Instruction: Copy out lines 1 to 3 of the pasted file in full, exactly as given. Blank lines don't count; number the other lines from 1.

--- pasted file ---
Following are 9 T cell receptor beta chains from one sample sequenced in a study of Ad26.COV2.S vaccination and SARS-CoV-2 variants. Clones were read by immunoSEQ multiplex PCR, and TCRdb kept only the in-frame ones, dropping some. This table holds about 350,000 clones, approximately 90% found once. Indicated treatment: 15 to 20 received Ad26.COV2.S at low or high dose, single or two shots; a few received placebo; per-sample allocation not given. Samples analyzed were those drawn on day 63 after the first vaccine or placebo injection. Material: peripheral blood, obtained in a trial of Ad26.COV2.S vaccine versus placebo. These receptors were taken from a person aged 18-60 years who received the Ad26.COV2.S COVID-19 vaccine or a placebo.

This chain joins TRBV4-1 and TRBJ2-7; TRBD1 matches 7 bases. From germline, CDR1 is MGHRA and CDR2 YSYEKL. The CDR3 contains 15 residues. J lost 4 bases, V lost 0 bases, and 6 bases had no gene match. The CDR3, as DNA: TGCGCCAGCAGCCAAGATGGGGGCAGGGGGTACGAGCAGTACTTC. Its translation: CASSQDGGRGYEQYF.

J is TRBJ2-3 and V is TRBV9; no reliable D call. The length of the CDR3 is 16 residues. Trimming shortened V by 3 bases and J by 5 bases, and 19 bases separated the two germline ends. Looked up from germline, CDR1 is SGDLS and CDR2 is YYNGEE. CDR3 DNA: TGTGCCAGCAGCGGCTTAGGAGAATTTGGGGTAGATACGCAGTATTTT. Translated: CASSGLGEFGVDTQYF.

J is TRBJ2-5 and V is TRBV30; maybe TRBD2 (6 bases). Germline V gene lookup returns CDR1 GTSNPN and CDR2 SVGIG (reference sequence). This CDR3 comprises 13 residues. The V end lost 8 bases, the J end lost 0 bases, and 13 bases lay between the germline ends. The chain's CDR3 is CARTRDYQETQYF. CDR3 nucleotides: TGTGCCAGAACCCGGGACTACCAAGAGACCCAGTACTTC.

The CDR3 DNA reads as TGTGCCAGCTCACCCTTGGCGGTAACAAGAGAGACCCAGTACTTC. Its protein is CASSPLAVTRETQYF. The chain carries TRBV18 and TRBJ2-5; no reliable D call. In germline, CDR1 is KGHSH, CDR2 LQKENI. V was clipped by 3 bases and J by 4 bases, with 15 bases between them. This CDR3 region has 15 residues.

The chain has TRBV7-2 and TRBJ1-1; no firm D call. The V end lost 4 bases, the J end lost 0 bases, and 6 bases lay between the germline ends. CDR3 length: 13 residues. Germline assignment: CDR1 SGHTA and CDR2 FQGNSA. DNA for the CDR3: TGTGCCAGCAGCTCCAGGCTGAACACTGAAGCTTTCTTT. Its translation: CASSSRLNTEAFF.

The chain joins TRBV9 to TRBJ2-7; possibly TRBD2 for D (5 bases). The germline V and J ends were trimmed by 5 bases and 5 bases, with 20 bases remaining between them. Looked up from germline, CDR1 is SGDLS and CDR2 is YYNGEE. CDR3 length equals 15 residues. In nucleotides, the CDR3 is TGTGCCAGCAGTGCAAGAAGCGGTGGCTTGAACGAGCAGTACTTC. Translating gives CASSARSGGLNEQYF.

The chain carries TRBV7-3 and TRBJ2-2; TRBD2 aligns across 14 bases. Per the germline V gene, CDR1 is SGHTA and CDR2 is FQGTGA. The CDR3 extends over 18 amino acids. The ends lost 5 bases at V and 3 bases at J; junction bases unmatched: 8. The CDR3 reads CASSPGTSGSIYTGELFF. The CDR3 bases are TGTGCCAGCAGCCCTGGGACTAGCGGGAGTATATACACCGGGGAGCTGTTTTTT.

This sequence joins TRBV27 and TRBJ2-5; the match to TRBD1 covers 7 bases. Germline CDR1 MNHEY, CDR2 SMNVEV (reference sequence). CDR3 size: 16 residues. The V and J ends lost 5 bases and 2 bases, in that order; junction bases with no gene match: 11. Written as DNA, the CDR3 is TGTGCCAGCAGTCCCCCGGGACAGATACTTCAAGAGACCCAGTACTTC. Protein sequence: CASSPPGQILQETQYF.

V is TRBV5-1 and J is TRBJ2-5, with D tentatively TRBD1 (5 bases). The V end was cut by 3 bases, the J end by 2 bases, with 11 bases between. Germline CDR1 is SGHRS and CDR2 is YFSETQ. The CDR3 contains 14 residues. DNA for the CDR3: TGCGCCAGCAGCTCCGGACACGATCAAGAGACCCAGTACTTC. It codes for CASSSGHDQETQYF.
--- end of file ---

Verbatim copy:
Following are 9 T cell receptor beta chains from one sample sequenced in a study of Ad26.COV2.S vaccination and SARS-CoV-2 variants. Clones were read by immunoSEQ multiplex PCR, and TCRdb kept only the in-frame ones, dropping some. This table holds about 350,000 clones, approximately 90% found once. Indicated treatment: 15 to 20 received Ad26.COV2.S at low or high dose, single or two shots; a few received placebo; per-sample allocation not given. Samples analyzed were those drawn on day 63 after the first vaccine or placebo injection. Material: peripheral blood, obtained in a trial of Ad26.COV2.S vaccine versus placebo. These receptors were taken from a person aged 18-60 years who received the Ad26.COV2.S COVID-19 vaccine or a placebo.

This chain joins TRBV4-1 and TRBJ2-7; TRBD1 matches 7 bases. From germline, CDR1 is MGHRA and CDR2 YSYEKL. The CDR3 contains 15 residues. J lost 4 bases, V lost 0 bases, and 6 bases had no gene match. The CDR3, as DNA: TGCGCCAGCAGCCAAGATGGGGGCAGGGGGTACGAGCAGTACTTC. Its translation: CASSQDGGRGYEQYF.

J is TRBJ2-3 and V is TRBV9; no reliable D call. The length of the CDR3 is 16 residues. Trimming shortened V by 3 bases and J by 5 bases, and 19 bases separated the two germline ends. Looked up from germline, CDR1 is SGDLS and CDR2 is YYNGEE. CDR3 DNA: TGTGCCAGCAGCGGCTTAGGAGAATTTGGGGTAGATACGCAGTATTTT. Translated: CASSGLGEFGVDTQYF.